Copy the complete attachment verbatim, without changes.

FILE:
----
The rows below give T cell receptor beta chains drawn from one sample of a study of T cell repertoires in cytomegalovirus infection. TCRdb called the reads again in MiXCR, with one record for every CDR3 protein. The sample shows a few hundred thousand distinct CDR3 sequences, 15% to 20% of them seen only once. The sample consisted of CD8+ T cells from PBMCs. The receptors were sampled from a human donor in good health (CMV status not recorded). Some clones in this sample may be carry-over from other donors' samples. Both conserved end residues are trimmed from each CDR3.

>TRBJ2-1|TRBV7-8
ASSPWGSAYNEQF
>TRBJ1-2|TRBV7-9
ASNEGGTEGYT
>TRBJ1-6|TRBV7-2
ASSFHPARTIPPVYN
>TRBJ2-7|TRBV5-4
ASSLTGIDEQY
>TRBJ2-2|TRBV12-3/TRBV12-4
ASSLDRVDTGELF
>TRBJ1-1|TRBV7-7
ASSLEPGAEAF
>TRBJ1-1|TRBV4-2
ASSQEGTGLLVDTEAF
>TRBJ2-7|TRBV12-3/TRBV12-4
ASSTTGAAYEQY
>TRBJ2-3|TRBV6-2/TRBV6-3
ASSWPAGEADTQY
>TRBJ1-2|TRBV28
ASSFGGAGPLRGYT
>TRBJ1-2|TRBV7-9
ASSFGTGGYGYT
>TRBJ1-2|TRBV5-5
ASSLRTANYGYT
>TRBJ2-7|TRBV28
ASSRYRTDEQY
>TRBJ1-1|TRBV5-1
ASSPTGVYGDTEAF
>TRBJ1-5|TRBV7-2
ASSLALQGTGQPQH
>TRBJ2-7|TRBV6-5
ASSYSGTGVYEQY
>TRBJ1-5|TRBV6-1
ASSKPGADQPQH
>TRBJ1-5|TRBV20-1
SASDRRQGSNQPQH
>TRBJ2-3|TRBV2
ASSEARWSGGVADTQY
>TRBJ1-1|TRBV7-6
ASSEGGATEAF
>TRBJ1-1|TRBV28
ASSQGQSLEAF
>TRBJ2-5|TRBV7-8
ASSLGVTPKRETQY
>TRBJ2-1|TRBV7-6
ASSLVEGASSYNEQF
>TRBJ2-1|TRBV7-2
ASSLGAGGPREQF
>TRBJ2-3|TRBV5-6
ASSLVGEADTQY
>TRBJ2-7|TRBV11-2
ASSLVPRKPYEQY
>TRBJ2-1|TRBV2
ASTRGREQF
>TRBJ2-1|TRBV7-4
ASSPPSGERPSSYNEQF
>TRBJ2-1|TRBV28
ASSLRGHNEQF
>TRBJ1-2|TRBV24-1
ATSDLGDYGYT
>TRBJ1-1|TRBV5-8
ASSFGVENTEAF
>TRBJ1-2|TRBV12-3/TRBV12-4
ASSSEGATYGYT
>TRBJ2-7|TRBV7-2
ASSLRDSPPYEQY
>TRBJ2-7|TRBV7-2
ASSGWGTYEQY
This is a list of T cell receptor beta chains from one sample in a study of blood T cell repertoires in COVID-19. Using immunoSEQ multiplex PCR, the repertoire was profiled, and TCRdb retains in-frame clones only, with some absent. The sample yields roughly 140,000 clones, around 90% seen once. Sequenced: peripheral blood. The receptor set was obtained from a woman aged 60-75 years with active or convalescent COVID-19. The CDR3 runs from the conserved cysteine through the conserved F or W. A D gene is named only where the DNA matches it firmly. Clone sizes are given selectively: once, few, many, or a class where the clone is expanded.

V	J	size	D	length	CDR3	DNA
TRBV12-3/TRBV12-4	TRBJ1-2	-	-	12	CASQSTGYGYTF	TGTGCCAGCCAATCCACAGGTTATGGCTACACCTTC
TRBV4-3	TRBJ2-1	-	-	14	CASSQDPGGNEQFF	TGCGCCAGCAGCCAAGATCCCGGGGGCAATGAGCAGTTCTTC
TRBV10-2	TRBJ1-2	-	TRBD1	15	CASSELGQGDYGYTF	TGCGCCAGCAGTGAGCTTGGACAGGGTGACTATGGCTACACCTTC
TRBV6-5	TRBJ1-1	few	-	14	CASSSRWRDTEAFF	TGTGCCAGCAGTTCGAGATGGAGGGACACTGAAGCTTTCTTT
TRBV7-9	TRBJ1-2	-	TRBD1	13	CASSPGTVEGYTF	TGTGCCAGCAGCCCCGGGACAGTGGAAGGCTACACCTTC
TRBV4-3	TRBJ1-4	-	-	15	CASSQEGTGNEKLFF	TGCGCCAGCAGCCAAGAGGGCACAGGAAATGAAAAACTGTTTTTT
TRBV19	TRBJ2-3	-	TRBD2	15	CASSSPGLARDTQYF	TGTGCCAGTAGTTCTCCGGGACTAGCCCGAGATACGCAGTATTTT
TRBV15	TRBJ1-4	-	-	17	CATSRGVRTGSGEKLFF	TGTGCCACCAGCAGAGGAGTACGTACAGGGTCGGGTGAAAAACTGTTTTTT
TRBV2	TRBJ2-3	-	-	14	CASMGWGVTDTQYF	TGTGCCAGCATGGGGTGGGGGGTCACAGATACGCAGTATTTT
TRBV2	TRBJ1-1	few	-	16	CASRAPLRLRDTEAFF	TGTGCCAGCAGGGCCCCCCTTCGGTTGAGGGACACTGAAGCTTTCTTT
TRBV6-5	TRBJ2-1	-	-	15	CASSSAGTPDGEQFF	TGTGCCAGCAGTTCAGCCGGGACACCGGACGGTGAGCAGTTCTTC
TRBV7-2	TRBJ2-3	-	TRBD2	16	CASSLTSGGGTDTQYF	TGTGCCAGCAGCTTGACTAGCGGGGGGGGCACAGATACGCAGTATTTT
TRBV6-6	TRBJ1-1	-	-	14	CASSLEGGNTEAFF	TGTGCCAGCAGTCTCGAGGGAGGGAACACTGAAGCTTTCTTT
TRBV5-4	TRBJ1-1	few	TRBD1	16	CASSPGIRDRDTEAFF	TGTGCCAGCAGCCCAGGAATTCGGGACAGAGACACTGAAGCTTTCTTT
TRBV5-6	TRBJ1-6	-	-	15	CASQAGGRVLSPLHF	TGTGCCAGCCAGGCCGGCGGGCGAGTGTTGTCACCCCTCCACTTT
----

The rows below give T cell receptor beta chains drawn from one sample of a study of T cell repertoires in cytomegalovirus infection. TCRdb called the reads again in MiXCR, with one record for every CDR3 protein. The sample shows a few hundred thousand distinct CDR3 sequences, 15% to 20% of them seen only once. The sample consisted of CD8+ T cells from PBMCs. The receptors were sampled from a human donor in good health (CMV status not recorded). Some clones in this sample may be carry-over from other donors' samples. Both conserved end residues are trimmed from each CDR3.

>TRBJ2-1|TRBV7-8
ASSPWGSAYNEQF
>TRBJ1-2|TRBV7-9
ASNEGGTEGYT
>TRBJ1-6|TRBV7-2
ASSFHPARTIPPVYN
>TRBJ2-7|TRBV5-4
ASSLTGIDEQY
>TRBJ2-2|TRBV12-3/TRBV12-4
ASSLDRVDTGELF
>TRBJ1-1|TRBV7-7
ASSLEPGAEAF
>TRBJ1-1|TRBV4-2
ASSQEGTGLLVDTEAF
>TRBJ2-7|TRBV12-3/TRBV12-4
ASSTTGAAYEQY
>TRBJ2-3|TRBV6-2/TRBV6-3
ASSWPAGEADTQY
>TRBJ1-2|TRBV28
ASSFGGAGPLRGYT
>TRBJ1-2|TRBV7-9
ASSFGTGGYGYT
>TRBJ1-2|TRBV5-5
ASSLRTANYGYT
>TRBJ2-7|TRBV28
ASSRYRTDEQY
>TRBJ1-1|TRBV5-1
ASSPTGVYGDTEAF
>TRBJ1-5|TRBV7-2
ASSLALQGTGQPQH
>TRBJ2-7|TRBV6-5
ASSYSGTGVYEQY
>TRBJ1-5|TRBV6-1
ASSKPGADQPQH
>TRBJ1-5|TRBV20-1
SASDRRQGSNQPQH
>TRBJ2-3|TRBV2
ASSEARWSGGVADTQY
>TRBJ1-1|TRBV7-6
ASSEGGATEAF
>TRBJ1-1|TRBV28
ASSQGQSLEAF
>TRBJ2-5|TRBV7-8
ASSLGVTPKRETQY
>TRBJ2-1|TRBV7-6
ASSLVEGASSYNEQF
>TRBJ2-1|TRBV7-2
ASSLGAGGPREQF
>TRBJ2-3|TRBV5-6
ASSLVGEADTQY
>TRBJ2-7|TRBV11-2
ASSLVPRKPYEQY
>TRBJ2-1|TRBV2
ASTRGREQF
>TRBJ2-1|TRBV7-4
ASSPPSGERPSSYNEQF
>TRBJ2-1|TRBV28
ASSLRGHNEQF
>TRBJ1-2|TRBV24-1
ATSDLGDYGYT
>TRBJ1-1|TRBV5-8
ASSFGVENTEAF
>TRBJ1-2|TRBV12-3/TRBV12-4
ASSSEGATYGYT
>TRBJ2-7|TRBV7-2
ASSLRDSPPYEQY
>TRBJ2-7|TRBV7-2
ASSGWGTYEQY
This is a list of T cell receptor beta chains from one sample in a study of blood T cell repertoires in COVID-19. Using immunoSEQ multiplex PCR, the repertoire was profiled, and TCRdb retains in-frame clones only, with some absent. The sample yields roughly 140,000 clones, around 90% seen once. Sequenced: peripheral blood. The receptor set was obtained from a woman aged 60-75 years with active or convalescent COVID-19. The CDR3 runs from the conserved cysteine through the conserved F or W. A D gene is named only where the DNA matches it firmly. Clone sizes are given selectively: once, few, many, or a class where the clone is expanded.

V	J	size	D	length	CDR3	DNA
TRBV12-3/TRBV12-4	TRBJ1-2	-	-	12	CASQSTGYGYTF	TGTGCCAGCCAATCCACAGGTTATGGCTACACCTTC
TRBV4-3	TRBJ2-1	-	-	14	CASSQDPGGNEQFF	TGCGCCAGCAGCCAAGATCCCGGGGGCAATGAGCAGTTCTTC
TRBV10-2	TRBJ1-2	-	TRBD1	15	CASSELGQGDYGYTF	TGCGCCAGCAGTGAGCTTGGACAGGGTGACTATGGCTACACCTTC
TRBV6-5	TRBJ1-1	few	-	14	CASSSRWRDTEAFF	TGTGCCAGCAGTTCGAGATGGAGGGACACTGAAGCTTTCTTT
TRBV7-9	TRBJ1-2	-	TRBD1	13	CASSPGTVEGYTF	TGTGCCAGCAGCCCCGGGACAGTGGAAGGCTACACCTTC
TRBV4-3	TRBJ1-4	-	-	15	CASSQEGTGNEKLFF	TGCGCCAGCAGCCAAGAGGGCACAGGAAATGAAAAACTGTTTTTT
TRBV19	TRBJ2-3	-	TRBD2	15	CASSSPGLARDTQYF	TGTGCCAGTAGTTCTCCGGGACTAGCCCGAGATACGCAGTATTTT
TRBV15	TRBJ1-4	-	-	17	CATSRGVRTGSGEKLFF	TGTGCCACCAGCAGAGGAGTACGTACAGGGTCGGGTGAAAAACTGTTTTTT
TRBV2	TRBJ2-3	-	-	14	CASMGWGVTDTQYF	TGTGCCAGCATGGGGTGGGGGGTCACAGATACGCAGTATTTT
TRBV2	TRBJ1-1	few	-	16	CASRAPLRLRDTEAFF	TGTGCCAGCAGGGCCCCCCTTCGGTTGAGGGACACTGAAGCTTTCTTT
TRBV6-5	TRBJ2-1	-	-	15	CASSSAGTPDGEQFF	TGTGCCAGCAGTTCAGCCGGGACACCGGACGGTGAGCAGTTCTTC
TRBV7-2	TRBJ2-3	-	TRBD2	16	CASSLTSGGGTDTQYF	TGTGCCAGCAGCTTGACTAGCGGGGGGGGCACAGATACGCAGTATTTT
TRBV6-6	TRBJ1-1	-	-	14	CASSLEGGNTEAFF	TGTGCCAGCAGTCTCGAGGGAGGGAACACTGAAGCTTTCTTT
TRBV5-4	TRBJ1-1	few	TRBD1	16	CASSPGIRDRDTEAFF	TGTGCCAGCAGCCCAGGAATTCGGGACAGAGACACTGAAGCTTTCTTT
TRBV5-6	TRBJ1-6	-	-	15	CASQAGGRVLSPLHF	TGTGCCAGCCAGGCCGGCGGGCGAGTGTTGTCACCCCTCCACTTT